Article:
Outlaws Training Camp Part 2

During a recent chalk talk, the Austin Outlaws’ 2008 offensive coordinator, Michael Jordan, explained the level of performance he expects from his starting quarterback, Julie Wilke: “If you see it, run it. You’re the commander. You’re the chief. Take chances. That’s why you’re the quarterback. The quarterback controls the ball – not the coaches. Coaches don’t have the ball. Coaches are on the sideline drinking Gatorade.” (I know – I liked him right away, too.)

Fourteen years of coaching everything from Pop Warner to the Central Texas Wolf Pack has taught Jordan more than how to instruct with a sense of humor. He’s learned the importance of training a team to trust in his plays, but to adjust to the opposing defense as weaknesses arise. This guidance will prove important for the Outlaws, who hope to bring home their first National Women's Football Association championship this year. It won’t be easy. While the team can look to Wilke (a four-year veteran) and their returning running backs for leadership, rookies make up about half of the offense, and they suffer from a shortage of offensive linewomen. Jordan and the team still remain confident they’ll be ready come April. And I think they have a real shot as well. I mean, come on, they found a new wide receiver and an alternate quarterback on a wings run to Hooter’s. (The football gods must be on their side.)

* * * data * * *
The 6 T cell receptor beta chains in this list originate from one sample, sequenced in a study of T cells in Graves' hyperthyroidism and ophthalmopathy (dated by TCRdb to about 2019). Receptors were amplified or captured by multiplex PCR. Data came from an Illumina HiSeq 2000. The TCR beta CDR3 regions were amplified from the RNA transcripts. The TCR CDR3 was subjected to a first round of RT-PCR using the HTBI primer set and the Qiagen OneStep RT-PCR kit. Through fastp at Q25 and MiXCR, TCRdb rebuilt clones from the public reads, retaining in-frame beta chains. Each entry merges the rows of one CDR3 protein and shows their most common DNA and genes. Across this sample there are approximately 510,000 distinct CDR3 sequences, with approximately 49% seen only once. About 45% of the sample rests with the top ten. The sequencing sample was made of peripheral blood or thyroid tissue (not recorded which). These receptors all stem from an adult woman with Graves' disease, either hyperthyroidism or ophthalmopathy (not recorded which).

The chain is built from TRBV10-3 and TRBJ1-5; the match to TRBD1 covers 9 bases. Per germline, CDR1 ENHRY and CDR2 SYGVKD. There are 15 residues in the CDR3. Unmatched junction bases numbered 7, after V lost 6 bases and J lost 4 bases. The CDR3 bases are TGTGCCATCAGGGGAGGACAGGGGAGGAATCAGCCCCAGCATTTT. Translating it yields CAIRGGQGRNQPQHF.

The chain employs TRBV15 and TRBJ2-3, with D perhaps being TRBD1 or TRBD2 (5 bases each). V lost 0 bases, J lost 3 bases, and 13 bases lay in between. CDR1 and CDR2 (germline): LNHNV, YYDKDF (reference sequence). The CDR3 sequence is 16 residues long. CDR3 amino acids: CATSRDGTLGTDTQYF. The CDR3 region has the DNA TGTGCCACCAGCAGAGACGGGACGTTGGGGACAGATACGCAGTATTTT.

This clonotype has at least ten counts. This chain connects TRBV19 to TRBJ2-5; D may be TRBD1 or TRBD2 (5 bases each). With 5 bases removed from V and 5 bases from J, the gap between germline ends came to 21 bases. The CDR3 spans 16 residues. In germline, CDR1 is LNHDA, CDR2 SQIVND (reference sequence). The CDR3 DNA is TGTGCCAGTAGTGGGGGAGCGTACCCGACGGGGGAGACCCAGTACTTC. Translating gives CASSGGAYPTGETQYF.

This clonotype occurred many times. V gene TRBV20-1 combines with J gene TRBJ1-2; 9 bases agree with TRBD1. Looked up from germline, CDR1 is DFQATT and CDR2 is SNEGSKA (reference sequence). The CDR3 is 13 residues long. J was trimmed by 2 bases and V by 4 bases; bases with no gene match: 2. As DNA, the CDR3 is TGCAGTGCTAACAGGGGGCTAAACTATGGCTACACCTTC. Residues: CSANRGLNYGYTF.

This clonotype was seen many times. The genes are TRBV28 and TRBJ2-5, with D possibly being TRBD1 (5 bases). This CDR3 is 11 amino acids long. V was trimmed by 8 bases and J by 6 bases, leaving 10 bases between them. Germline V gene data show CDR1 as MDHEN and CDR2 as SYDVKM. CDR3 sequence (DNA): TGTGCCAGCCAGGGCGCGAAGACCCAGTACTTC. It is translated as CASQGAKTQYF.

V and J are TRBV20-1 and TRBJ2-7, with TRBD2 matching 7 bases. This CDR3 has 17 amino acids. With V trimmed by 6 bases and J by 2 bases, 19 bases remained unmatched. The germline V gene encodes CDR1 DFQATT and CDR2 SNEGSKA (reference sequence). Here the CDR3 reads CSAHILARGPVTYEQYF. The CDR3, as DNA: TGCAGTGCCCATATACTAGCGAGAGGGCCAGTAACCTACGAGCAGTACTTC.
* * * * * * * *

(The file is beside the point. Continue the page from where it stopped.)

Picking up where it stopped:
Wilke joined the Outlaws after moving to Austin three and a half years ago. She started as a receiver and became quarterback the following year. When Wilke isn’t volunteering as an assistant basketball coach for Southwestern, she’s working hard to pull together a relatively inexperienced offense short on offensive linewomen. With the 2008 roster confirming just nine total linewomen – five of whom are rookies – losing one (or any player) due to injury rightfully constitutes a concern.

But when I asked Wilke about their offensive strengths, she eagerly pointed out what I noticed after attending just one Outlaws practice: they have two phenomenal running backs. Wilke stated, “Having Monica [Gauck] and Shadana [Hurd] back – their speed – it’s hard to stop two people at the same time. Offensively that’s probably our best strength.”

For a franchise full of rookies, they’re running tight plays in practice. Gauck attributes the team’s ability to pull together so efficiently to an “often unspoken, unbreakable, heartfelt bond” between the Outlaws players – regardless of their tenure. The new players’ level of dedication attests to Gauck’s point. Veronica Regalbuti, the team’s new backup quarterback and alternate wide receiver, returns this year in hopes of completing her first full season as an Outlaw. She started in 2006, but an eight-month deployment to Iraq cut her season short. She and fellow active-duty soldier Becky Lahmann (wide receiver) both drive bi-weekly from Killeen for practice.

With this level of commitment, it’s not hard to understand coach Jordan’s confidence in his team. He came to the Outlaws “curious about ladies’ football” and eager “to coach a different style.” His good-humored but serious coaching technique attests to how quickly he’s grown attached to his new team, which shares a lot in common with teams he’s coached in the past.

“The ladies know a lot about football – so it’s a lot like coaching a men’s team.”

And how do you think the team looks?

“We can win it. No doubt.”

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KEYWORDS FOR THIS POST

austin outlaws, julie wilke, monica gauck

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